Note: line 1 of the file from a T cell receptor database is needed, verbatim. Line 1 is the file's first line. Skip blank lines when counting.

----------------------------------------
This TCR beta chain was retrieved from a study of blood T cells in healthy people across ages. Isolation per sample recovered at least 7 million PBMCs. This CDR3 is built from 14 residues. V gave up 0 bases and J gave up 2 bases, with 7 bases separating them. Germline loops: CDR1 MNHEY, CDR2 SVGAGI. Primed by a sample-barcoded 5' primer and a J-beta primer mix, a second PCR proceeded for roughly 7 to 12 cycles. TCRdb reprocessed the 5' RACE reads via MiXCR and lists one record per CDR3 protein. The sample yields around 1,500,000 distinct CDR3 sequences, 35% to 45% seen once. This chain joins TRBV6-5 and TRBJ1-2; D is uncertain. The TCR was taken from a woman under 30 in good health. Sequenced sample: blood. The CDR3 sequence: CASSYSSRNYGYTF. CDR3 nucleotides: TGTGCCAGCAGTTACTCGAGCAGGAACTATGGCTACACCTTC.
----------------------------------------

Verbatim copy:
This TCR beta chain was retrieved from a study of blood T cells in healthy people across ages. Isolation per sample recovered at least 7 million PBMCs. This CDR3 is built from 14 residues. V gave up 0 bases and J gave up 2 bases, with 7 bases separating them. Germline loops: CDR1 MNHEY, CDR2 SVGAGI. Primed by a sample-barcoded 5' primer and a J-beta primer mix, a second PCR proceeded for roughly 7 to 12 cycles. TCRdb reprocessed the 5' RACE reads via MiXCR and lists one record per CDR3 protein. The sample yields around 1,500,000 distinct CDR3 sequences, 35% to 45% seen once. This chain joins TRBV6-5 and TRBJ1-2; D is uncertain. The TCR was taken from a woman under 30 in good health. Sequenced sample: blood. The CDR3 sequence: CASSYSSRNYGYTF. CDR3 nucleotides: TGTGCCAGCAGTTACTCGAGCAGGAACTATGGCTACACCTTC.